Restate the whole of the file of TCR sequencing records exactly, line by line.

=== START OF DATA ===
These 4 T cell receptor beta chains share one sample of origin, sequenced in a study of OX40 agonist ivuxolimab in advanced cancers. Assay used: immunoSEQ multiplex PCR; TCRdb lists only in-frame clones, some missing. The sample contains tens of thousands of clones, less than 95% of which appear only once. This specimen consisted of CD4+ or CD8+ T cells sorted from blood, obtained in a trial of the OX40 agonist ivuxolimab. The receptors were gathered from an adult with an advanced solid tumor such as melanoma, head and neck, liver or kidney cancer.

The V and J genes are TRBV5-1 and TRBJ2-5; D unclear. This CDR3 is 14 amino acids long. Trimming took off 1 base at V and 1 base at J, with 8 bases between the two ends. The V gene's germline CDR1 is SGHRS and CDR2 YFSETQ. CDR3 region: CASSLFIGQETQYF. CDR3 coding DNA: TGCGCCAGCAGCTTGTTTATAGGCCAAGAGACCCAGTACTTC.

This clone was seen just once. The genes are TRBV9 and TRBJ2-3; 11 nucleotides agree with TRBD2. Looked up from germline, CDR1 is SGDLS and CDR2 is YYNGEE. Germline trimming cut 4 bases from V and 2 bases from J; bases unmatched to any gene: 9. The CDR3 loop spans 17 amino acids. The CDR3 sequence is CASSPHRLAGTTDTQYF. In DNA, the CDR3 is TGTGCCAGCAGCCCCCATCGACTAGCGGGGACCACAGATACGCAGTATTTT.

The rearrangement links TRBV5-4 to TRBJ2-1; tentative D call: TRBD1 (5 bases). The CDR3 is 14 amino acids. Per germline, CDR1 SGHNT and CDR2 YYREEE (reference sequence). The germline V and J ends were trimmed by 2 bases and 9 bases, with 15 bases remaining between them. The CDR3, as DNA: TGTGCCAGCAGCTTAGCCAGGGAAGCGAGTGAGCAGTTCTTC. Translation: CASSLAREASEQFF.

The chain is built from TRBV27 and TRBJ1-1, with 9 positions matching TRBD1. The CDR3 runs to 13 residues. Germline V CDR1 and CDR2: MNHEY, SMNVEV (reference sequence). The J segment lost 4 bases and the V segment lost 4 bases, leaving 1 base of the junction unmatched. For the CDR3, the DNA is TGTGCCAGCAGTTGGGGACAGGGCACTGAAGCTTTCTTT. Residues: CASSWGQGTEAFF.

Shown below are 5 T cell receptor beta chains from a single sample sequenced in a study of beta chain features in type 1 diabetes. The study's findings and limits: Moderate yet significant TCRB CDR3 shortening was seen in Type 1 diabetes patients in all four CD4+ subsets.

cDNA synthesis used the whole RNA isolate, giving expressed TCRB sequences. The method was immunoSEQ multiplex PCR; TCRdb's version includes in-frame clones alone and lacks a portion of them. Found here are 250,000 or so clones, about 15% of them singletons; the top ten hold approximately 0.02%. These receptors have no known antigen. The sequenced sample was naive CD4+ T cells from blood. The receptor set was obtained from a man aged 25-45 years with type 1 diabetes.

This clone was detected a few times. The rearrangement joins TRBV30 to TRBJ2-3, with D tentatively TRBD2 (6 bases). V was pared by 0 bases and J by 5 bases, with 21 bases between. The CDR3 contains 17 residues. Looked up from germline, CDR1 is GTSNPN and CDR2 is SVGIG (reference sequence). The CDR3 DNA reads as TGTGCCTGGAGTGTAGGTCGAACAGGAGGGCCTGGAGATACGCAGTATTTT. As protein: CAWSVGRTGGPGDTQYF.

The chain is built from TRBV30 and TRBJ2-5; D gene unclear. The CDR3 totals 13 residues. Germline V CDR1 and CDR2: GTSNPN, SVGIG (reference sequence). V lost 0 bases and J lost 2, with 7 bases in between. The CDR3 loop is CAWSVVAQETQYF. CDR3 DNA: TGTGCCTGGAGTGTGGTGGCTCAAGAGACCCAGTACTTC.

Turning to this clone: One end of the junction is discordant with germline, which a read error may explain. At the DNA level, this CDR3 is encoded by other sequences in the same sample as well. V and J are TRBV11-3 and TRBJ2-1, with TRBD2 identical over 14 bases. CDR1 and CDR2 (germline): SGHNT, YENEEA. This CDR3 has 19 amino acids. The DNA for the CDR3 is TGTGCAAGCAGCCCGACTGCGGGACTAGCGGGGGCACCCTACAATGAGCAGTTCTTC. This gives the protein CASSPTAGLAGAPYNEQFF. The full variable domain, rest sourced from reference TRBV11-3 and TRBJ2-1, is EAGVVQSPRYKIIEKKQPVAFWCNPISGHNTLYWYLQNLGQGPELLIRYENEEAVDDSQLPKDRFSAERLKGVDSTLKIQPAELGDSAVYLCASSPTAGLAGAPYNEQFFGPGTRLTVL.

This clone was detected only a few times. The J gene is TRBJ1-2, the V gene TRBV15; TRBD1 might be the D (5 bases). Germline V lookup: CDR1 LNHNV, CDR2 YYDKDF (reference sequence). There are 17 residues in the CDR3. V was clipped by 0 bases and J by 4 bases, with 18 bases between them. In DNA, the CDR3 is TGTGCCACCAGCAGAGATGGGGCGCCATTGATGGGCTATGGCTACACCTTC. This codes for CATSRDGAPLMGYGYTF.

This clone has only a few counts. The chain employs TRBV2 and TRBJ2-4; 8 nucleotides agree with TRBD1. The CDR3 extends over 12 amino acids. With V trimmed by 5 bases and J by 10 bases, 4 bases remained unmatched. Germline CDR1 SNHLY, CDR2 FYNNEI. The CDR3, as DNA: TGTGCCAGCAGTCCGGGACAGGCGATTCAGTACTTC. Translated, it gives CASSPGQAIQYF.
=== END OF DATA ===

These 4 T cell receptor beta chains share one sample of origin, sequenced in a study of OX40 agonist ivuxolimab in advanced cancers. Assay used: immunoSEQ multiplex PCR; TCRdb lists only in-frame clones, some missing. The sample contains tens of thousands of clones, less than 95% of which appear only once. This specimen consisted of CD4+ or CD8+ T cells sorted from blood, obtained in a trial of the OX40 agonist ivuxolimab. The receptors were gathered from an adult with an advanced solid tumor such as melanoma, head and neck, liver or kidney cancer.

The V and J genes are TRBV5-1 and TRBJ2-5; D unclear. This CDR3 is 14 amino acids long. Trimming took off 1 base at V and 1 base at J, with 8 bases between the two ends. The V gene's germline CDR1 is SGHRS and CDR2 YFSETQ. CDR3 region: CASSLFIGQETQYF. CDR3 coding DNA: TGCGCCAGCAGCTTGTTTATAGGCCAAGAGACCCAGTACTTC.

This clone was seen just once. The genes are TRBV9 and TRBJ2-3; 11 nucleotides agree with TRBD2. Looked up from germline, CDR1 is SGDLS and CDR2 is YYNGEE. Germline trimming cut 4 bases from V and 2 bases from J; bases unmatched to any gene: 9. The CDR3 loop spans 17 amino acids. The CDR3 sequence is CASSPHRLAGTTDTQYF. In DNA, the CDR3 is TGTGCCAGCAGCCCCCATCGACTAGCGGGGACCACAGATACGCAGTATTTT.

The rearrangement links TRBV5-4 to TRBJ2-1; tentative D call: TRBD1 (5 bases). The CDR3 is 14 amino acids. Per germline, CDR1 SGHNT and CDR2 YYREEE (reference sequence). The germline V and J ends were trimmed by 2 bases and 9 bases, with 15 bases remaining between them. The CDR3, as DNA: TGTGCCAGCAGCTTAGCCAGGGAAGCGAGTGAGCAGTTCTTC. Translation: CASSLAREASEQFF.

The chain is built from TRBV27 and TRBJ1-1, with 9 positions matching TRBD1. The CDR3 runs to 13 residues. Germline V CDR1 and CDR2: MNHEY, SMNVEV (reference sequence). The J segment lost 4 bases and the V segment lost 4 bases, leaving 1 base of the junction unmatched. For the CDR3, the DNA is TGTGCCAGCAGTTGGGGACAGGGCACTGAAGCTTTCTTT. Residues: CASSWGQGTEAFF.

Shown below are 5 T cell receptor beta chains from a single sample sequenced in a study of beta chain features in type 1 diabetes. The study's findings and limits: Moderate yet significant TCRB CDR3 shortening was seen in Type 1 diabetes patients in all four CD4+ subsets.

cDNA synthesis used the whole RNA isolate, giving expressed TCRB sequences. The method was immunoSEQ multiplex PCR; TCRdb's version includes in-frame clones alone and lacks a portion of them. Found here are 250,000 or so clones, about 15% of them singletons; the top ten hold approximately 0.02%. These receptors have no known antigen. The sequenced sample was naive CD4+ T cells from blood. The receptor set was obtained from a man aged 25-45 years with type 1 diabetes.

This clone was detected a few times. The rearrangement joins TRBV30 to TRBJ2-3, with D tentatively TRBD2 (6 bases). V was pared by 0 bases and J by 5 bases, with 21 bases between. The CDR3 contains 17 residues. Looked up from germline, CDR1 is GTSNPN and CDR2 is SVGIG (reference sequence). The CDR3 DNA reads as TGTGCCTGGAGTGTAGGTCGAACAGGAGGGCCTGGAGATACGCAGTATTTT. As protein: CAWSVGRTGGPGDTQYF.

The chain is built from TRBV30 and TRBJ2-5; D gene unclear. The CDR3 totals 13 residues. Germline V CDR1 and CDR2: GTSNPN, SVGIG (reference sequence). V lost 0 bases and J lost 2, with 7 bases in between. The CDR3 loop is CAWSVVAQETQYF. CDR3 DNA: TGTGCCTGGAGTGTGGTGGCTCAAGAGACCCAGTACTTC.

Turning to this clone: One end of the junction is discordant with germline, which a read error may explain. At the DNA level, this CDR3 is encoded by other sequences in the same sample as well. V and J are TRBV11-3 and TRBJ2-1, with TRBD2 identical over 14 bases. CDR1 and CDR2 (germline): SGHNT, YENEEA. This CDR3 has 19 amino acids. The DNA for the CDR3 is TGTGCAAGCAGCCCGACTGCGGGACTAGCGGGGGCACCCTACAATGAGCAGTTCTTC. This gives the protein CASSPTAGLAGAPYNEQFF. The full variable domain, rest sourced from reference TRBV11-3 and TRBJ2-1, is EAGVVQSPRYKIIEKKQPVAFWCNPISGHNTLYWYLQNLGQGPELLIRYENEEAVDDSQLPKDRFSAERLKGVDSTLKIQPAELGDSAVYLCASSPTAGLAGAPYNEQFFGPGTRLTVL.

This clone was detected only a few times. The J gene is TRBJ1-2, the V gene TRBV15; TRBD1 might be the D (5 bases). Germline V lookup: CDR1 LNHNV, CDR2 YYDKDF (reference sequence). There are 17 residues in the CDR3. V was clipped by 0 bases and J by 4 bases, with 18 bases between them. In DNA, the CDR3 is TGTGCCACCAGCAGAGATGGGGCGCCATTGATGGGCTATGGCTACACCTTC. This codes for CATSRDGAPLMGYGYTF.

This clone has only a few counts. The chain employs TRBV2 and TRBJ2-4; 8 nucleotides agree with TRBD1. The CDR3 extends over 12 amino acids. With V trimmed by 5 bases and J by 10 bases, 4 bases remained unmatched. Germline CDR1 SNHLY, CDR2 FYNNEI. The CDR3, as DNA: TGTGCCAGCAGTCCGGGACAGGCGATTCAGTACTTC. Translated, it gives CASSPGQAIQYF.